Perceptions of a Powerful Woman
The perception of a woman is something that I am acutely aware of and have been observing intently for years trying to figure out how to use it to my advantage instead of detriment.
Because of a lot of hard work and determination from the generations that have come before me, my generation of females are extremely lucky and it's quite rare that I will run into a situation where being female is any sort of barrier to what I'm trying to achieve.
If anything, I think a lot of the opportunities that I've received have been because of being female so I'm nothing but thankful for my gender.
Last week I got a really good lesson in both gender equity and the perception of women in business. I applied for a board position in a company that I absolutely adore and believed that I had all necessary qualifications required to fulfil the role of a board member and to deliver quantitative results and objectives.
Unfortunately my application wasn't accepted and for reasons that I can completely understand. Though it was the first time I have come in to contact with having to consider gender diversity and me being on the wrong side of it.
The board I applied for is made up of all women and it's new in QLD. To get the diversity and the reach that the company requires for it's success, it needs a man, and a well connected one at that. I have neither of those things (a penis or a large QLD network) but I of course would have loved the chance to prove myself and think I would have made a tangible difference.
What was most thought provoking for me was the role of the Chairwoman whose job it was to make that decision and deliver the message to me. It couldn't have been easy no matter how much her experience. I remember the first time I met her, a powerful woman right from the first introduction. A fear that she held when having to tell me that I wouldn't be on the board was that her perception would be as a bit of a hard arse by having to make that call. It's a shame she had to feel that way at all. To get to the successful level of business that she's at, requires making hard calls on a daily basis and being completely unapologetic for them. It is what I admire most about really successful women. They've managed to master the art of being certain and confident and still retaining their femininity and compassion that makes them even more successful. Yet she's at the top of her game and worked damn hard to get there, but still feels that reservation of deciding to go against putting a woman on, even though in this case, a man's what's required to gain the right outcome.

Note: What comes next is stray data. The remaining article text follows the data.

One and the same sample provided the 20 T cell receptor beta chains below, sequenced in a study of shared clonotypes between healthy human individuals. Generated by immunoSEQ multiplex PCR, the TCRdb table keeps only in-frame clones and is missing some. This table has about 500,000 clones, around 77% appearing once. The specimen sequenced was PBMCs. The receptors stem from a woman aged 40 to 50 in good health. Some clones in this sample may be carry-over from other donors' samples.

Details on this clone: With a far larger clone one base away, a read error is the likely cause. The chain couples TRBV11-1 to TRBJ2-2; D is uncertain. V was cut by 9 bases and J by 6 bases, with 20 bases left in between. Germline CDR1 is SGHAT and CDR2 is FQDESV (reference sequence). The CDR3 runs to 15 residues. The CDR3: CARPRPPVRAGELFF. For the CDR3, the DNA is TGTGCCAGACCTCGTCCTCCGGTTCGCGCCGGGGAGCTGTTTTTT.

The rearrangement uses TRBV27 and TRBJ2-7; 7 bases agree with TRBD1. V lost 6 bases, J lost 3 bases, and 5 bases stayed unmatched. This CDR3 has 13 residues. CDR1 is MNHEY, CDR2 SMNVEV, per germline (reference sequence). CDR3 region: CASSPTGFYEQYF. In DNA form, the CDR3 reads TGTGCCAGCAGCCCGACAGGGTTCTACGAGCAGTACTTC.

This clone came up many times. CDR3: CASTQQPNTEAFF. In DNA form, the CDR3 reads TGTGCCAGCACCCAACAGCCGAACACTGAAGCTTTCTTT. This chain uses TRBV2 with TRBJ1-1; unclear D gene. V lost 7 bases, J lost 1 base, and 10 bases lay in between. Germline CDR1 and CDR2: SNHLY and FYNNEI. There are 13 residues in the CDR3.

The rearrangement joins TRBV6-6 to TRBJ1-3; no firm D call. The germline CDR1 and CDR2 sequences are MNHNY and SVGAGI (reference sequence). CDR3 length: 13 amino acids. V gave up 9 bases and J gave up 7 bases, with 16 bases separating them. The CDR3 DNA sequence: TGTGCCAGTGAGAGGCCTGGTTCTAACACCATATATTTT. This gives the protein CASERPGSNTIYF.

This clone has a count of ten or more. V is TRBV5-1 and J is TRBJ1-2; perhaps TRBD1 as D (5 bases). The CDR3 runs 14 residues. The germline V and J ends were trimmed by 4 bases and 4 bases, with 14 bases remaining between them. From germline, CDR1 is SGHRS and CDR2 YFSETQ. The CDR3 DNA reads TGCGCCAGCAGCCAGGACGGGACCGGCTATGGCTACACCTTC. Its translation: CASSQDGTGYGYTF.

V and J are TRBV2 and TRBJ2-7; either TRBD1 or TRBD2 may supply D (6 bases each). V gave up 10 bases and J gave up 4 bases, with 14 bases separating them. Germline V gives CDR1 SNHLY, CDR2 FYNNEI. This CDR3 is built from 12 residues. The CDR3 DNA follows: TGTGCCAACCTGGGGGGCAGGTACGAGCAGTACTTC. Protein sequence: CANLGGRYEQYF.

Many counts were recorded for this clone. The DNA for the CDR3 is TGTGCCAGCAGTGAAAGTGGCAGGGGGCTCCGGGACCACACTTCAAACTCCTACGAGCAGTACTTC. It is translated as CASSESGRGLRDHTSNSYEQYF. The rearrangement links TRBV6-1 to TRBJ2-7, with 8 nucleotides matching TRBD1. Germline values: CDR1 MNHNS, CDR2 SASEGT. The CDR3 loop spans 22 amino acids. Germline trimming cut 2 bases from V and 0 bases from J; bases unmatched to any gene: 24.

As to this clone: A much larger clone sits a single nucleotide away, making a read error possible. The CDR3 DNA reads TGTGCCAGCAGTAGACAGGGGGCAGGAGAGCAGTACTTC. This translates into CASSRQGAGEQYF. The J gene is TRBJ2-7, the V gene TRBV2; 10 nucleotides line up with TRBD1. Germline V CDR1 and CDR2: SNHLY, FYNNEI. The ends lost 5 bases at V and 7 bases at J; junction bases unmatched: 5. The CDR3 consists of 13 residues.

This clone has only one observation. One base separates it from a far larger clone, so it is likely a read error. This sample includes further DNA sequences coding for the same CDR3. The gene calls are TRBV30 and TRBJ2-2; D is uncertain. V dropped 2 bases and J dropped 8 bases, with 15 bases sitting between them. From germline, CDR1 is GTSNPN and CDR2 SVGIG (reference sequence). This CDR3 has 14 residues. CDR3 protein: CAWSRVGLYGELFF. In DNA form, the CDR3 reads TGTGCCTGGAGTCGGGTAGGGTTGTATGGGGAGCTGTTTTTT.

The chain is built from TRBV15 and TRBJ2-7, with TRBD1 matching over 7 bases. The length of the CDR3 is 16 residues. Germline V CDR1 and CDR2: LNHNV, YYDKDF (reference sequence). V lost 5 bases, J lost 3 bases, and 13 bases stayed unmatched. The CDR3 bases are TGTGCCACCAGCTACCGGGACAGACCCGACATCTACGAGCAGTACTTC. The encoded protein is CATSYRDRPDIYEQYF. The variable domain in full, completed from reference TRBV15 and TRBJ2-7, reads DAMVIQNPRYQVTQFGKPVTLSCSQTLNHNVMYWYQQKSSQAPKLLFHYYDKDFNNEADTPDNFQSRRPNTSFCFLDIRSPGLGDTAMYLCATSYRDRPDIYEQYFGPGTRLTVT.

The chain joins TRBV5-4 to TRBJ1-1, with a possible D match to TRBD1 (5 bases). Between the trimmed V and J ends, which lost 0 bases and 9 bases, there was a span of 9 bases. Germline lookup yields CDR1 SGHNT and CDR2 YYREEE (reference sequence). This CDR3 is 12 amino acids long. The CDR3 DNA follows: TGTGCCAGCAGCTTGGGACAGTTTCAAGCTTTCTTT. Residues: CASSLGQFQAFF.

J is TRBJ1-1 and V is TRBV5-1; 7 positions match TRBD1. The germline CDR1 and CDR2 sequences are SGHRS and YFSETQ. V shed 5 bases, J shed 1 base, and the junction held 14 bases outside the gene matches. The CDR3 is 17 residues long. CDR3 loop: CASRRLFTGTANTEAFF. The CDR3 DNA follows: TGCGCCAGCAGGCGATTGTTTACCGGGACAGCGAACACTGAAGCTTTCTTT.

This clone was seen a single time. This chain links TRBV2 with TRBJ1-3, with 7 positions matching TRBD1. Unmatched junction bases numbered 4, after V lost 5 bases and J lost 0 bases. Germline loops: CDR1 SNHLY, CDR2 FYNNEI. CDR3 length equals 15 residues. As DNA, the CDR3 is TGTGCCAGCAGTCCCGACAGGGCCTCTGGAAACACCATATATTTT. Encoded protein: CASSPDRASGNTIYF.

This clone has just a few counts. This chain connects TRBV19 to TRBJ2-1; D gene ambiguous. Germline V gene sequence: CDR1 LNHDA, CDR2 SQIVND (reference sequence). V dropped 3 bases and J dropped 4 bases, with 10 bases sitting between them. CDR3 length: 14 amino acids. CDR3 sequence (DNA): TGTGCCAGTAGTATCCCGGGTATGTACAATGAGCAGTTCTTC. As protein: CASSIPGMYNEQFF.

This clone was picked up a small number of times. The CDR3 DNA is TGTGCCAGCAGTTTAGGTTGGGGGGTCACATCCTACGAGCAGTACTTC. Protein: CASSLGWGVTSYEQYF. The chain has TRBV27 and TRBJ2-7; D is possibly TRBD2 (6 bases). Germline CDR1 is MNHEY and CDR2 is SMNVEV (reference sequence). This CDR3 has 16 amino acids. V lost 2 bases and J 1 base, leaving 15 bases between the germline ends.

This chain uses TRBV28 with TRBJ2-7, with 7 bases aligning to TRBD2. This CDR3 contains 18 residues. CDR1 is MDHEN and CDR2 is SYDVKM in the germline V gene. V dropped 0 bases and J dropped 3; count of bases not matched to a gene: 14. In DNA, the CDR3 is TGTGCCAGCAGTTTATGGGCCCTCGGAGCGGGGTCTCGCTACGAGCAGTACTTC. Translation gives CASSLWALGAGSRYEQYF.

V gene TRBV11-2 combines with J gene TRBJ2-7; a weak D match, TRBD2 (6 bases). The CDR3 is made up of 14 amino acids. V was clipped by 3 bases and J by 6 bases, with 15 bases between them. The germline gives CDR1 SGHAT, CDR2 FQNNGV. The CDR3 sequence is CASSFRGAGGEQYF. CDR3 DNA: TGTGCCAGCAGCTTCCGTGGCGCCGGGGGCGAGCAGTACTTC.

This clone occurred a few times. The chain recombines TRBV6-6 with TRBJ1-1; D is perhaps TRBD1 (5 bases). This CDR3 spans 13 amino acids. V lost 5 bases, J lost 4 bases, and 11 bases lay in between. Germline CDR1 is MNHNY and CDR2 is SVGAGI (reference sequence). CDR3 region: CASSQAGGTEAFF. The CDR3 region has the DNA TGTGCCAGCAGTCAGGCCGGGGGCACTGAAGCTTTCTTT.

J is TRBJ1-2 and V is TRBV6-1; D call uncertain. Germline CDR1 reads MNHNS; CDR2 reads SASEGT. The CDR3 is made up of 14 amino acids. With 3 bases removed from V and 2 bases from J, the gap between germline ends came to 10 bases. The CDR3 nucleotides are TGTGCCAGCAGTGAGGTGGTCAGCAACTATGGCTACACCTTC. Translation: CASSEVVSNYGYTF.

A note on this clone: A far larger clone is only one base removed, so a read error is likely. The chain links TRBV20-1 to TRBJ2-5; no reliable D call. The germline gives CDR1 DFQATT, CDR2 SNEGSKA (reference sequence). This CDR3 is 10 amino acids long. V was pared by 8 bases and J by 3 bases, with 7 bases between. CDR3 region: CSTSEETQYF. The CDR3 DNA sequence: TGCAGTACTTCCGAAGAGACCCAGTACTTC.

I was thinking about that, and about a book I read last year called Nice Girls Don’t Get the Corner Office by Dr Lois Frankel and it's really interesting how those attitudes develop and how they're perpetuated subconsciously.
Reading Lean In played a part in me applying for the board in the first place. I'm sure in a few years time I'll be more qualified to perform the roles and also better able to communicate the difference that I can bring. What image I, and all women in business project is something that needs to be carefully considered and not so much manipulated, but certainly controlled.
Last week for me was a great lesson in that journey. I would love to hear your thoughts on the perception of a powerful woman after watching the Pantene ad. Leave your comments below.
The picture featured is of the many wonderfully powerful women at the Commonwealth Bank Women in Focus Conference this year.